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Hash Collision

Flox Team | 31 January 2023
Hash Collision

TL;DR

Github changed the format of their archives and this unexpectedly caused some systems and services that depend on the hash of the archives of a source tree to break. Nix uses NAR hashes, a custom format for source archives; NAR hashes are deterministic based on the content of a source tree.

What happened?

The default Git archive format changed last year. Around January 30th, Github followed suit and changed the format of their archives and this unexpectedly caused some systems and services that depend on the hash of the archives of a source tree to break. People have come to depend on this hash as an integrity check of the files they are receiving from GitHub due to several reasons, mainly because it’s the most straightforward way to do so. Github made it really convenient to use and depend on this hash, for example by taking the hash and adding tar.gz to it, you could generate a URL for people to download the archive from.

Does this affect Nixpkgs?

No, because Nix leverages a custom format called Nix Archive (NAR) for archiving source trees, specifically by relying on the NAR hash and the git revision hash.

Why did Nix do this? Why does Nix have its own format?

The NAR format was written into Nix at the start, about 20 years ago. TAR has a few problems, mostly because it's old (the original TAR format was released by Bell Labs in 1979–fairly jurassic in internet-years). The tar format includes a variety of information that makes it non-deterministic regarding the source tree it is archiving, such as file creation time, owners and groups, timestamps; it also dumps files sequentially into the archive. As such, tar is good for validating integrity in transmission –making sure the file wasn’t tampered with from origin to destination when transferred– but not well suited for validating the integrity of the contents of the source tree itself.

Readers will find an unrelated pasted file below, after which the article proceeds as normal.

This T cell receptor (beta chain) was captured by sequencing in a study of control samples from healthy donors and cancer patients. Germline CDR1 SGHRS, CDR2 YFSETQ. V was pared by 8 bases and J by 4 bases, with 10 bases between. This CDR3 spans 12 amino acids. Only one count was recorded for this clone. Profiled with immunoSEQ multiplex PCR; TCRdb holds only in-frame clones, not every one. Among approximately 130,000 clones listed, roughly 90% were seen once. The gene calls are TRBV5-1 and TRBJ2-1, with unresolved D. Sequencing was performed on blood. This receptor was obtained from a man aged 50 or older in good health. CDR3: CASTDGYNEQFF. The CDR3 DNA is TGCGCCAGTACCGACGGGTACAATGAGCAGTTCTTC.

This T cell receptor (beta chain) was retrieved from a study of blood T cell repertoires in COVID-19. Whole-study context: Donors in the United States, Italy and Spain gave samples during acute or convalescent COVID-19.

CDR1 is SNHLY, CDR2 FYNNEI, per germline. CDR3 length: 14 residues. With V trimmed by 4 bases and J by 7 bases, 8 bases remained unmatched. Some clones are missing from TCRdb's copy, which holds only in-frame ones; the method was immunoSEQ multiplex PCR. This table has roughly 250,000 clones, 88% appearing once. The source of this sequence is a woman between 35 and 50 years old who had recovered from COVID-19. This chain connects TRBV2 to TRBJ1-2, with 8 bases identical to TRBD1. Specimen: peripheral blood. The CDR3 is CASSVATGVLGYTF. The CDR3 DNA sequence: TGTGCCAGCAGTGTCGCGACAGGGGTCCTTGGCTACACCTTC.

Nix required something that could reliably and deterministically pack the source tree. Hence NAR format: the Nix Archive format. It’s very simple, and unlike tar has no options to fiddle with. See for yourself (via Eelco’s original PhD thesis):

What's a NAR hash?

A NAR hash deterministically identifies the contents of a source tree. Nixpkgs is not affected by GitHub’s change, even though it pulls in source trees from GitHub, because Nixpkgs uses the NAR hash and a git revision hash to validate the contents received, and therefore even if the tar hash changes, we can still validate the integrity of the files we’re sourcing.

NAR hashes are not Nix-specific, they can be used generically for any source tree.

Should GitHub provide NARs for source trees?

Not a bad idea at all! A NARinfo file contains both an archive hash, a NAR hash, and a signature from whoever is providing this archive. GitHub has accommodated different hashing and archiving schemes before. In this case, if people relied on the NAR hash in addition to the TAR hash, this episode could perhaps have been avoided, or at least mitigated.